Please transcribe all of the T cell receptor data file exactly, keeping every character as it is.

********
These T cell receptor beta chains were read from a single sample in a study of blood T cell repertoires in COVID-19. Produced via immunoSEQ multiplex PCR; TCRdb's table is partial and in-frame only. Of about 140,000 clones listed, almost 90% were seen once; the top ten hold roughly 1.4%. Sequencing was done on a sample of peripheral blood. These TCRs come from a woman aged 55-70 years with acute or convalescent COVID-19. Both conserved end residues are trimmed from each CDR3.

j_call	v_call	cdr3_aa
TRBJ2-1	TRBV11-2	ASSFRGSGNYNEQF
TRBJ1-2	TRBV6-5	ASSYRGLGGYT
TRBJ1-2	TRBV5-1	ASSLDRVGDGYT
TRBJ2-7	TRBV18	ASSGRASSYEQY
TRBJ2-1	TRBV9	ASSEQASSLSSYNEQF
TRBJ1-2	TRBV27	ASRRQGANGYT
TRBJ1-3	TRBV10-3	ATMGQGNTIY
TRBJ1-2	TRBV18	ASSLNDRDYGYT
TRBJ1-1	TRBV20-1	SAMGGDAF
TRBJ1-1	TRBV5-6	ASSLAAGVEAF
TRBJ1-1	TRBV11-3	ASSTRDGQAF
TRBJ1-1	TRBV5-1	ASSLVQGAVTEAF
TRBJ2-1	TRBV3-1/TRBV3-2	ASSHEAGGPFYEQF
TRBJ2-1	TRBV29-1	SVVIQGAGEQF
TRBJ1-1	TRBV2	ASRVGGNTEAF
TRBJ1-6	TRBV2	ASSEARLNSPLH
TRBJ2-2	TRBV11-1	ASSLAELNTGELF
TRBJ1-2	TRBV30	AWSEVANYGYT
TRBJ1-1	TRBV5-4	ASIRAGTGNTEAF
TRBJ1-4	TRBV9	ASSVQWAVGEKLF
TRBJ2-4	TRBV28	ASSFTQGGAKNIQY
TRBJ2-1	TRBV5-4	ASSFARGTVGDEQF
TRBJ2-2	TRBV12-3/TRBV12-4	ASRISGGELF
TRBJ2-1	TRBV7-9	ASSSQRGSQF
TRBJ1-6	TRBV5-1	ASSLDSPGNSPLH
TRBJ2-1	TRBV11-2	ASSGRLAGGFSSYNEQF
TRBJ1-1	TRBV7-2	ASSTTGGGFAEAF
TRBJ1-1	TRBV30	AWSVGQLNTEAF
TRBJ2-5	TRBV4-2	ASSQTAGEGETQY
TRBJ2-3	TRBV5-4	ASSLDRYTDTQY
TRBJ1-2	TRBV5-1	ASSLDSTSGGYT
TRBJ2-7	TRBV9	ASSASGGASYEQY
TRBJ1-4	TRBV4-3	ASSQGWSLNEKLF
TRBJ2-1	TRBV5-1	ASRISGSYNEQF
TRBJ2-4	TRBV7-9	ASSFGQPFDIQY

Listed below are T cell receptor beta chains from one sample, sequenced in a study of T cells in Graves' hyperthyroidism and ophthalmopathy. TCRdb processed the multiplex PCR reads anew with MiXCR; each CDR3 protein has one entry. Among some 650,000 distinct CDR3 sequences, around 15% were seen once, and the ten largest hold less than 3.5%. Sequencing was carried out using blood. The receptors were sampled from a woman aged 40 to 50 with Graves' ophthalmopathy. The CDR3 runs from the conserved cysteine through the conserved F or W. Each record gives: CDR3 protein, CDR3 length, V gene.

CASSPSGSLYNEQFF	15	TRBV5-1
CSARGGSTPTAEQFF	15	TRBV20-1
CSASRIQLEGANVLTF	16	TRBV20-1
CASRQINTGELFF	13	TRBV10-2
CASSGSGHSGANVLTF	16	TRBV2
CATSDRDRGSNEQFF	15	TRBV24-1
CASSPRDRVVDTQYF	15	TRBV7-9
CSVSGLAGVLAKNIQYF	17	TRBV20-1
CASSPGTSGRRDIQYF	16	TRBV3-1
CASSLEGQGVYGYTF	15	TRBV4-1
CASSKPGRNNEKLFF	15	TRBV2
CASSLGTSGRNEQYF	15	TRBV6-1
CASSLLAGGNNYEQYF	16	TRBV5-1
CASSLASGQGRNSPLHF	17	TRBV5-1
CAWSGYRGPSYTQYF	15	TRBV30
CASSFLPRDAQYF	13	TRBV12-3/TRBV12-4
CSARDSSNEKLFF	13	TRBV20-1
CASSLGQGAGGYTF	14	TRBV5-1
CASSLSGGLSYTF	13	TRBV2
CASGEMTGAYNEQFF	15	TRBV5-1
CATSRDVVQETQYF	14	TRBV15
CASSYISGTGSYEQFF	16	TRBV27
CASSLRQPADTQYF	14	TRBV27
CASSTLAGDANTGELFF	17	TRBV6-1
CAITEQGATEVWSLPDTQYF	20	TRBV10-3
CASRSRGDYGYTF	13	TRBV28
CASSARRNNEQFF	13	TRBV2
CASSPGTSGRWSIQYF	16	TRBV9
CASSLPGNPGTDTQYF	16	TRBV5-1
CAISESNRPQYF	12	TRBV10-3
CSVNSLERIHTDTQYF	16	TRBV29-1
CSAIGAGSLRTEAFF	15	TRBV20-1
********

These T cell receptor beta chains were read from a single sample in a study of blood T cell repertoires in COVID-19. Produced via immunoSEQ multiplex PCR; TCRdb's table is partial and in-frame only. Of about 140,000 clones listed, almost 90% were seen once; the top ten hold roughly 1.4%. Sequencing was done on a sample of peripheral blood. These TCRs come from a woman aged 55-70 years with acute or convalescent COVID-19. Both conserved end residues are trimmed from each CDR3.

j_call	v_call	cdr3_aa
TRBJ2-1	TRBV11-2	ASSFRGSGNYNEQF
TRBJ1-2	TRBV6-5	ASSYRGLGGYT
TRBJ1-2	TRBV5-1	ASSLDRVGDGYT
TRBJ2-7	TRBV18	ASSGRASSYEQY
TRBJ2-1	TRBV9	ASSEQASSLSSYNEQF
TRBJ1-2	TRBV27	ASRRQGANGYT
TRBJ1-3	TRBV10-3	ATMGQGNTIY
TRBJ1-2	TRBV18	ASSLNDRDYGYT
TRBJ1-1	TRBV20-1	SAMGGDAF
TRBJ1-1	TRBV5-6	ASSLAAGVEAF
TRBJ1-1	TRBV11-3	ASSTRDGQAF
TRBJ1-1	TRBV5-1	ASSLVQGAVTEAF
TRBJ2-1	TRBV3-1/TRBV3-2	ASSHEAGGPFYEQF
TRBJ2-1	TRBV29-1	SVVIQGAGEQF
TRBJ1-1	TRBV2	ASRVGGNTEAF
TRBJ1-6	TRBV2	ASSEARLNSPLH
TRBJ2-2	TRBV11-1	ASSLAELNTGELF
TRBJ1-2	TRBV30	AWSEVANYGYT
TRBJ1-1	TRBV5-4	ASIRAGTGNTEAF
TRBJ1-4	TRBV9	ASSVQWAVGEKLF
TRBJ2-4	TRBV28	ASSFTQGGAKNIQY
TRBJ2-1	TRBV5-4	ASSFARGTVGDEQF
TRBJ2-2	TRBV12-3/TRBV12-4	ASRISGGELF
TRBJ2-1	TRBV7-9	ASSSQRGSQF
TRBJ1-6	TRBV5-1	ASSLDSPGNSPLH
TRBJ2-1	TRBV11-2	ASSGRLAGGFSSYNEQF
TRBJ1-1	TRBV7-2	ASSTTGGGFAEAF
TRBJ1-1	TRBV30	AWSVGQLNTEAF
TRBJ2-5	TRBV4-2	ASSQTAGEGETQY
TRBJ2-3	TRBV5-4	ASSLDRYTDTQY
TRBJ1-2	TRBV5-1	ASSLDSTSGGYT
TRBJ2-7	TRBV9	ASSASGGASYEQY
TRBJ1-4	TRBV4-3	ASSQGWSLNEKLF
TRBJ2-1	TRBV5-1	ASRISGSYNEQF
TRBJ2-4	TRBV7-9	ASSFGQPFDIQY

Listed below are T cell receptor beta chains from one sample, sequenced in a study of T cells in Graves' hyperthyroidism and ophthalmopathy. TCRdb processed the multiplex PCR reads anew with MiXCR; each CDR3 protein has one entry. Among some 650,000 distinct CDR3 sequences, around 15% were seen once, and the ten largest hold less than 3.5%. Sequencing was carried out using blood. The receptors were sampled from a woman aged 40 to 50 with Graves' ophthalmopathy. The CDR3 runs from the conserved cysteine through the conserved F or W. Each record gives: CDR3 protein, CDR3 length, V gene.

CASSPSGSLYNEQFF	15	TRBV5-1
CSARGGSTPTAEQFF	15	TRBV20-1
CSASRIQLEGANVLTF	16	TRBV20-1
CASRQINTGELFF	13	TRBV10-2
CASSGSGHSGANVLTF	16	TRBV2
CATSDRDRGSNEQFF	15	TRBV24-1
CASSPRDRVVDTQYF	15	TRBV7-9
CSVSGLAGVLAKNIQYF	17	TRBV20-1
CASSPGTSGRRDIQYF	16	TRBV3-1
CASSLEGQGVYGYTF	15	TRBV4-1
CASSKPGRNNEKLFF	15	TRBV2
CASSLGTSGRNEQYF	15	TRBV6-1
CASSLLAGGNNYEQYF	16	TRBV5-1
CASSLASGQGRNSPLHF	17	TRBV5-1
CAWSGYRGPSYTQYF	15	TRBV30
CASSFLPRDAQYF	13	TRBV12-3/TRBV12-4
CSARDSSNEKLFF	13	TRBV20-1
CASSLGQGAGGYTF	14	TRBV5-1
CASSLSGGLSYTF	13	TRBV2
CASGEMTGAYNEQFF	15	TRBV5-1
CATSRDVVQETQYF	14	TRBV15
CASSYISGTGSYEQFF	16	TRBV27
CASSLRQPADTQYF	14	TRBV27
CASSTLAGDANTGELFF	17	TRBV6-1
CAITEQGATEVWSLPDTQYF	20	TRBV10-3
CASRSRGDYGYTF	13	TRBV28
CASSARRNNEQFF	13	TRBV2
CASSPGTSGRWSIQYF	16	TRBV9
CASSLPGNPGTDTQYF	16	TRBV5-1
CAISESNRPQYF	12	TRBV10-3
CSVNSLERIHTDTQYF	16	TRBV29-1
CSAIGAGSLRTEAFF	15	TRBV20-1